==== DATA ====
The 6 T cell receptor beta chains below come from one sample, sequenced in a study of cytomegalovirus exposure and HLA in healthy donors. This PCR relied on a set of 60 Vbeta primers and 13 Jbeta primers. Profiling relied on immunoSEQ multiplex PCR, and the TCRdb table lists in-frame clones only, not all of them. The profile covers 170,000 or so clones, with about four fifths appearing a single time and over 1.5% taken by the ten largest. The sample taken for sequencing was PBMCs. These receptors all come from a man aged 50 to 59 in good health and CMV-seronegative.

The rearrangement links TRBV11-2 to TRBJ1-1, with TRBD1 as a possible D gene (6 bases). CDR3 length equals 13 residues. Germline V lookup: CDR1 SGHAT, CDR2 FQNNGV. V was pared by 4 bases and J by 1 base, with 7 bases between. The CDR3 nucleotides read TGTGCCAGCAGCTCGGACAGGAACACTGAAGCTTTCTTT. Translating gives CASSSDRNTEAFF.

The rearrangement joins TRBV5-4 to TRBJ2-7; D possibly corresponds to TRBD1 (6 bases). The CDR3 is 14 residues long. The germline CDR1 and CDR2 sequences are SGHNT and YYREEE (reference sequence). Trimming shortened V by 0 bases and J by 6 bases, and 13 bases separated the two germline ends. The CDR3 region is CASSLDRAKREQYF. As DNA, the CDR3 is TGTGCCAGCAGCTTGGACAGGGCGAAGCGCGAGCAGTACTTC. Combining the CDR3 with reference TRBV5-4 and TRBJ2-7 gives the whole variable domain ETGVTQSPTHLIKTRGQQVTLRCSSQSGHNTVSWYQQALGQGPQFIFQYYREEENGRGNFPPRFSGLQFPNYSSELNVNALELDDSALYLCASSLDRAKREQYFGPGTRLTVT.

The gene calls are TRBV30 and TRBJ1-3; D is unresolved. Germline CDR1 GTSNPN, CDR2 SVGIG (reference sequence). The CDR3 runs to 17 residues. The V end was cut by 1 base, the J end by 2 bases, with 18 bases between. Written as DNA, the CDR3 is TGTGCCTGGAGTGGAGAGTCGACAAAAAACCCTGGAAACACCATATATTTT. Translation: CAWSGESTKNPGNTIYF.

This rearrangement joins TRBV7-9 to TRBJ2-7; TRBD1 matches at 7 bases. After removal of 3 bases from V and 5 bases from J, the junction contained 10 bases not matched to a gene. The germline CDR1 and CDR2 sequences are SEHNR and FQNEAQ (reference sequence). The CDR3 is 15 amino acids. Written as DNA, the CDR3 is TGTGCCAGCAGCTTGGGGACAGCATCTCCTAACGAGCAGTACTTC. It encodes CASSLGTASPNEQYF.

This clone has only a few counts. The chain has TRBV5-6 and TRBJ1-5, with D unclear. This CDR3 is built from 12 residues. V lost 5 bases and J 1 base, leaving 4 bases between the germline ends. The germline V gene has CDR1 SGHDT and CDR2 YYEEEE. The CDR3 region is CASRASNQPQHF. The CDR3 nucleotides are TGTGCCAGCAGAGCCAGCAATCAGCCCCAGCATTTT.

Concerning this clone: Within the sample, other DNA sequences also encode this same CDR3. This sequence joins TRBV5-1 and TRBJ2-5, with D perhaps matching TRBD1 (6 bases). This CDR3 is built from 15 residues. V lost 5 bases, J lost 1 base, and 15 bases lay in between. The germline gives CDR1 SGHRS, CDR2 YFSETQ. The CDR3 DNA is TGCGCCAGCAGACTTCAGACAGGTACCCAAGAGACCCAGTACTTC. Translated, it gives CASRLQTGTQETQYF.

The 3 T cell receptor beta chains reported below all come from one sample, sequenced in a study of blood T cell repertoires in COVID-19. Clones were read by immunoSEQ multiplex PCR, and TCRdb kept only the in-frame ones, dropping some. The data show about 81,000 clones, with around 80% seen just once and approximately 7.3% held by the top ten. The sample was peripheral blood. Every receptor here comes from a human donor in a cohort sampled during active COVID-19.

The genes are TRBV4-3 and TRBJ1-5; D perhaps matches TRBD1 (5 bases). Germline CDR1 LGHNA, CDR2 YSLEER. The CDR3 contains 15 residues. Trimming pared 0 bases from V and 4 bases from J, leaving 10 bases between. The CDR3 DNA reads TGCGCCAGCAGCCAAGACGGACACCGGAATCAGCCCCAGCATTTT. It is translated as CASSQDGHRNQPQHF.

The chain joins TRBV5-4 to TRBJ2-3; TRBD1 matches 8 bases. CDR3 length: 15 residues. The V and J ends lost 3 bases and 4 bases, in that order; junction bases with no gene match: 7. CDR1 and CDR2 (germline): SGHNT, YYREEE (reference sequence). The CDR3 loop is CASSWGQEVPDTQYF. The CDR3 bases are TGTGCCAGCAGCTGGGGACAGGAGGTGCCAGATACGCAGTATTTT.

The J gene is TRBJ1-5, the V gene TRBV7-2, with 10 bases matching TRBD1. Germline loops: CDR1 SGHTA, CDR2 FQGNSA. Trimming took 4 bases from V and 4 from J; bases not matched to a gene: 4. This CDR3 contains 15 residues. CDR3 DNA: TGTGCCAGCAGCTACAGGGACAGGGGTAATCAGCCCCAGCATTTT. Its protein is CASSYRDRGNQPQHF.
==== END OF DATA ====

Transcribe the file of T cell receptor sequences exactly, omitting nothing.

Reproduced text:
The 6 T cell receptor beta chains below come from one sample, sequenced in a study of cytomegalovirus exposure and HLA in healthy donors. This PCR relied on a set of 60 Vbeta primers and 13 Jbeta primers. Profiling relied on immunoSEQ multiplex PCR, and the TCRdb table lists in-frame clones only, not all of them. The profile covers 170,000 or so clones, with about four fifths appearing a single time and over 1.5% taken by the ten largest. The sample taken for sequencing was PBMCs. These receptors all come from a man aged 50 to 59 in good health and CMV-seronegative.

The rearrangement links TRBV11-2 to TRBJ1-1, with TRBD1 as a possible D gene (6 bases). CDR3 length equals 13 residues. Germline V lookup: CDR1 SGHAT, CDR2 FQNNGV. V was pared by 4 bases and J by 1 base, with 7 bases between. The CDR3 nucleotides read TGTGCCAGCAGCTCGGACAGGAACACTGAAGCTTTCTTT. Translating gives CASSSDRNTEAFF.

The rearrangement joins TRBV5-4 to TRBJ2-7; D possibly corresponds to TRBD1 (6 bases). The CDR3 is 14 residues long. The germline CDR1 and CDR2 sequences are SGHNT and YYREEE (reference sequence). Trimming shortened V by 0 bases and J by 6 bases, and 13 bases separated the two germline ends. The CDR3 region is CASSLDRAKREQYF. As DNA, the CDR3 is TGTGCCAGCAGCTTGGACAGGGCGAAGCGCGAGCAGTACTTC. Combining the CDR3 with reference TRBV5-4 and TRBJ2-7 gives the whole variable domain ETGVTQSPTHLIKTRGQQVTLRCSSQSGHNTVSWYQQALGQGPQFIFQYYREEENGRGNFPPRFSGLQFPNYSSELNVNALELDDSALYLCASSLDRAKREQYFGPGTRLTVT.

The gene calls are TRBV30 and TRBJ1-3; D is unresolved. Germline CDR1 GTSNPN, CDR2 SVGIG (reference sequence). The CDR3 runs to 17 residues. The V end was cut by 1 base, the J end by 2 bases, with 18 bases between. Written as DNA, the CDR3 is TGTGCCTGGAGTGGAGAGTCGACAAAAAACCCTGGAAACACCATATATTTT. Translation: CAWSGESTKNPGNTIYF.

This rearrangement joins TRBV7-9 to TRBJ2-7; TRBD1 matches at 7 bases. After removal of 3 bases from V and 5 bases from J, the junction contained 10 bases not matched to a gene. The germline CDR1 and CDR2 sequences are SEHNR and FQNEAQ (reference sequence). The CDR3 is 15 amino acids. Written as DNA, the CDR3 is TGTGCCAGCAGCTTGGGGACAGCATCTCCTAACGAGCAGTACTTC. It encodes CASSLGTASPNEQYF.

This clone has only a few counts. The chain has TRBV5-6 and TRBJ1-5, with D unclear. This CDR3 is built from 12 residues. V lost 5 bases and J 1 base, leaving 4 bases between the germline ends. The germline V gene has CDR1 SGHDT and CDR2 YYEEEE. The CDR3 region is CASRASNQPQHF. The CDR3 nucleotides are TGTGCCAGCAGAGCCAGCAATCAGCCCCAGCATTTT.

Concerning this clone: Within the sample, other DNA sequences also encode this same CDR3. This sequence joins TRBV5-1 and TRBJ2-5, with D perhaps matching TRBD1 (6 bases). This CDR3 is built from 15 residues. V lost 5 bases, J lost 1 base, and 15 bases lay in between. The germline gives CDR1 SGHRS, CDR2 YFSETQ. The CDR3 DNA is TGCGCCAGCAGACTTCAGACAGGTACCCAAGAGACCCAGTACTTC. Translated, it gives CASRLQTGTQETQYF.

The 3 T cell receptor beta chains reported below all come from one sample, sequenced in a study of blood T cell repertoires in COVID-19. Clones were read by immunoSEQ multiplex PCR, and TCRdb kept only the in-frame ones, dropping some. The data show about 81,000 clones, with around 80% seen just once and approximately 7.3% held by the top ten. The sample was peripheral blood. Every receptor here comes from a human donor in a cohort sampled during active COVID-19.

The genes are TRBV4-3 and TRBJ1-5; D perhaps matches TRBD1 (5 bases). Germline CDR1 LGHNA, CDR2 YSLEER. The CDR3 contains 15 residues. Trimming pared 0 bases from V and 4 bases from J, leaving 10 bases between. The CDR3 DNA reads TGCGCCAGCAGCCAAGACGGACACCGGAATCAGCCCCAGCATTTT. It is translated as CASSQDGHRNQPQHF.

The chain joins TRBV5-4 to TRBJ2-3; TRBD1 matches 8 bases. CDR3 length: 15 residues. The V and J ends lost 3 bases and 4 bases, in that order; junction bases with no gene match: 7. CDR1 and CDR2 (germline): SGHNT, YYREEE (reference sequence). The CDR3 loop is CASSWGQEVPDTQYF. The CDR3 bases are TGTGCCAGCAGCTGGGGACAGGAGGTGCCAGATACGCAGTATTTT.

The J gene is TRBJ1-5, the V gene TRBV7-2, with 10 bases matching TRBD1. Germline loops: CDR1 SGHTA, CDR2 FQGNSA. Trimming took 4 bases from V and 4 from J; bases not matched to a gene: 4. This CDR3 contains 15 residues. CDR3 DNA: TGTGCCAGCAGCTACAGGGACAGGGGTAATCAGCCCCAGCATTTT. Its protein is CASSYRDRGNQPQHF.